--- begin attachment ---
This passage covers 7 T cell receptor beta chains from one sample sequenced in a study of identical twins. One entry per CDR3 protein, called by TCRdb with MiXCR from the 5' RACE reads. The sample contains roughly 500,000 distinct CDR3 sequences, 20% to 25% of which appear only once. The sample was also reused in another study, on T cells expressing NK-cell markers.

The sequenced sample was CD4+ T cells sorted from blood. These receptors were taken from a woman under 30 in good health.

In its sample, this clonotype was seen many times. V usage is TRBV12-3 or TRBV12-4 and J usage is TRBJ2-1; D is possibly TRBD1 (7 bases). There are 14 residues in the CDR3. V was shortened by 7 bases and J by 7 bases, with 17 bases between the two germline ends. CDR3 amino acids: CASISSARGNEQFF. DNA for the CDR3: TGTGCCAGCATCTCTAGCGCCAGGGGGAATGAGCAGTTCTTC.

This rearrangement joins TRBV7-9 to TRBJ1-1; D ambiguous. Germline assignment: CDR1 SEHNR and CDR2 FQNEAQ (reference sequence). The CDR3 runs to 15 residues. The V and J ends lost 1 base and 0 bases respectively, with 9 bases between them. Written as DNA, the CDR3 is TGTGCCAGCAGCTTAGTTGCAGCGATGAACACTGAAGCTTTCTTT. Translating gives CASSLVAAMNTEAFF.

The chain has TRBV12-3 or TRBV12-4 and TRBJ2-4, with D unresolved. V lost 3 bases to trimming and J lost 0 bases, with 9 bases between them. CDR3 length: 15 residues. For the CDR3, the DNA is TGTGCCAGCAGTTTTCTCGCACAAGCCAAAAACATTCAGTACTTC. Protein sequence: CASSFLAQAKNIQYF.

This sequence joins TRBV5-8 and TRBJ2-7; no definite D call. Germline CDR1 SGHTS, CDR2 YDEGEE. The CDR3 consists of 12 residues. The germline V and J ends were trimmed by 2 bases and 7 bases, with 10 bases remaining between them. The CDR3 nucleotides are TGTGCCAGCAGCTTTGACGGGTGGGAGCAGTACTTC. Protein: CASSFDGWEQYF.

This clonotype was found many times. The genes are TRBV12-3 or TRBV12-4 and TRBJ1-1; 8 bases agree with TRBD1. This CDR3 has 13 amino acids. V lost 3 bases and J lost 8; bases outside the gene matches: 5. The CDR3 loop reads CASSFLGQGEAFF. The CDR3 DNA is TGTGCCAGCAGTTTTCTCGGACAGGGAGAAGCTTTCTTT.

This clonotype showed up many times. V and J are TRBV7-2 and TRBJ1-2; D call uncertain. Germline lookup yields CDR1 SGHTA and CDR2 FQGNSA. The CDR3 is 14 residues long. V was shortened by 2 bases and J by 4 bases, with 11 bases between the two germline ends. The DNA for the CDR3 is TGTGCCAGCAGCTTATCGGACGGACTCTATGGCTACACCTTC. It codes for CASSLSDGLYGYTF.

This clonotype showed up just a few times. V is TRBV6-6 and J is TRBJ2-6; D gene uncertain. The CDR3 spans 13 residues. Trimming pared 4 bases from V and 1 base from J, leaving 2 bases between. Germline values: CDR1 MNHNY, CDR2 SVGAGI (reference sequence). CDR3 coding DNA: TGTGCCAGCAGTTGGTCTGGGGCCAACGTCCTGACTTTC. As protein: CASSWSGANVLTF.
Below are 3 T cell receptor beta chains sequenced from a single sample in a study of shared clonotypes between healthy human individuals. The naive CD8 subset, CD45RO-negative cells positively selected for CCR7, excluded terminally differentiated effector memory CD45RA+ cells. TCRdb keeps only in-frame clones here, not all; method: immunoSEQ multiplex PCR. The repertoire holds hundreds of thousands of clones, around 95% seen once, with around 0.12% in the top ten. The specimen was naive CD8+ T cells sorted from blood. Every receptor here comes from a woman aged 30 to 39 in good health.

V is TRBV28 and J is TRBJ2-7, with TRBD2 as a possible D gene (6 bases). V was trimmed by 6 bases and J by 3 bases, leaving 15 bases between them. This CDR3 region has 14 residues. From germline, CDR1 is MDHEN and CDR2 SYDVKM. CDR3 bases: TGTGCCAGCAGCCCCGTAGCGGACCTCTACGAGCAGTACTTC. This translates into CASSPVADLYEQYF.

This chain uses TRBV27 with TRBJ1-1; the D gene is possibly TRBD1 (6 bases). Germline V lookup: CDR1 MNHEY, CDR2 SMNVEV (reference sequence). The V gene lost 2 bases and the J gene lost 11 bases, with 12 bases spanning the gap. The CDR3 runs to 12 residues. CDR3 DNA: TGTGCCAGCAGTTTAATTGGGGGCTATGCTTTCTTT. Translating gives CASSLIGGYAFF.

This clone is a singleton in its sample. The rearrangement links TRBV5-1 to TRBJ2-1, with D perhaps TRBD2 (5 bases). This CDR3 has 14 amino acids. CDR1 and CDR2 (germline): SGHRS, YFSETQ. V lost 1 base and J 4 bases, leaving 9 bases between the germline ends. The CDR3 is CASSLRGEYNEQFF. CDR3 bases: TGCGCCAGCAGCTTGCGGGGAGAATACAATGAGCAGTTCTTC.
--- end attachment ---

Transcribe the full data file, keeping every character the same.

This passage covers 7 T cell receptor beta chains from one sample sequenced in a study of identical twins. One entry per CDR3 protein, called by TCRdb with MiXCR from the 5' RACE reads. The sample contains roughly 500,000 distinct CDR3 sequences, 20% to 25% of which appear only once. The sample was also reused in another study, on T cells expressing NK-cell markers.

The sequenced sample was CD4+ T cells sorted from blood. These receptors were taken from a woman under 30 in good health.

In its sample, this clonotype was seen many times. V usage is TRBV12-3 or TRBV12-4 and J usage is TRBJ2-1; D is possibly TRBD1 (7 bases). There are 14 residues in the CDR3. V was shortened by 7 bases and J by 7 bases, with 17 bases between the two germline ends. CDR3 amino acids: CASISSARGNEQFF. DNA for the CDR3: TGTGCCAGCATCTCTAGCGCCAGGGGGAATGAGCAGTTCTTC.

This rearrangement joins TRBV7-9 to TRBJ1-1; D ambiguous. Germline assignment: CDR1 SEHNR and CDR2 FQNEAQ (reference sequence). The CDR3 runs to 15 residues. The V and J ends lost 1 base and 0 bases respectively, with 9 bases between them. Written as DNA, the CDR3 is TGTGCCAGCAGCTTAGTTGCAGCGATGAACACTGAAGCTTTCTTT. Translating gives CASSLVAAMNTEAFF.

The chain has TRBV12-3 or TRBV12-4 and TRBJ2-4, with D unresolved. V lost 3 bases to trimming and J lost 0 bases, with 9 bases between them. CDR3 length: 15 residues. For the CDR3, the DNA is TGTGCCAGCAGTTTTCTCGCACAAGCCAAAAACATTCAGTACTTC. Protein sequence: CASSFLAQAKNIQYF.

This sequence joins TRBV5-8 and TRBJ2-7; no definite D call. Germline CDR1 SGHTS, CDR2 YDEGEE. The CDR3 consists of 12 residues. The germline V and J ends were trimmed by 2 bases and 7 bases, with 10 bases remaining between them. The CDR3 nucleotides are TGTGCCAGCAGCTTTGACGGGTGGGAGCAGTACTTC. Protein: CASSFDGWEQYF.

This clonotype was found many times. The genes are TRBV12-3 or TRBV12-4 and TRBJ1-1; 8 bases agree with TRBD1. This CDR3 has 13 amino acids. V lost 3 bases and J lost 8; bases outside the gene matches: 5. The CDR3 loop reads CASSFLGQGEAFF. The CDR3 DNA is TGTGCCAGCAGTTTTCTCGGACAGGGAGAAGCTTTCTTT.

This clonotype showed up many times. V and J are TRBV7-2 and TRBJ1-2; D call uncertain. Germline lookup yields CDR1 SGHTA and CDR2 FQGNSA. The CDR3 is 14 residues long. V was shortened by 2 bases and J by 4 bases, with 11 bases between the two germline ends. The DNA for the CDR3 is TGTGCCAGCAGCTTATCGGACGGACTCTATGGCTACACCTTC. It codes for CASSLSDGLYGYTF.

This clonotype showed up just a few times. V is TRBV6-6 and J is TRBJ2-6; D gene uncertain. The CDR3 spans 13 residues. Trimming pared 4 bases from V and 1 base from J, leaving 2 bases between. Germline values: CDR1 MNHNY, CDR2 SVGAGI (reference sequence). CDR3 coding DNA: TGTGCCAGCAGTTGGTCTGGGGCCAACGTCCTGACTTTC. As protein: CASSWSGANVLTF.
Below are 3 T cell receptor beta chains sequenced from a single sample in a study of shared clonotypes between healthy human individuals. The naive CD8 subset, CD45RO-negative cells positively selected for CCR7, excluded terminally differentiated effector memory CD45RA+ cells. TCRdb keeps only in-frame clones here, not all; method: immunoSEQ multiplex PCR. The repertoire holds hundreds of thousands of clones, around 95% seen once, with around 0.12% in the top ten. The specimen was naive CD8+ T cells sorted from blood. Every receptor here comes from a woman aged 30 to 39 in good health.

V is TRBV28 and J is TRBJ2-7, with TRBD2 as a possible D gene (6 bases). V was trimmed by 6 bases and J by 3 bases, leaving 15 bases between them. This CDR3 region has 14 residues. From germline, CDR1 is MDHEN and CDR2 SYDVKM. CDR3 bases: TGTGCCAGCAGCCCCGTAGCGGACCTCTACGAGCAGTACTTC. This translates into CASSPVADLYEQYF.

This chain uses TRBV27 with TRBJ1-1; the D gene is possibly TRBD1 (6 bases). Germline V lookup: CDR1 MNHEY, CDR2 SMNVEV (reference sequence). The V gene lost 2 bases and the J gene lost 11 bases, with 12 bases spanning the gap. The CDR3 runs to 12 residues. CDR3 DNA: TGTGCCAGCAGTTTAATTGGGGGCTATGCTTTCTTT. Translating gives CASSLIGGYAFF.

This clone is a singleton in its sample. The rearrangement links TRBV5-1 to TRBJ2-1, with D perhaps TRBD2 (5 bases). This CDR3 has 14 amino acids. CDR1 and CDR2 (germline): SGHRS, YFSETQ. V lost 1 base and J 4 bases, leaving 9 bases between the germline ends. The CDR3 is CASSLRGEYNEQFF. CDR3 bases: TGCGCCAGCAGCTTGCGGGGAGAATACAATGAGCAGTTCTTC.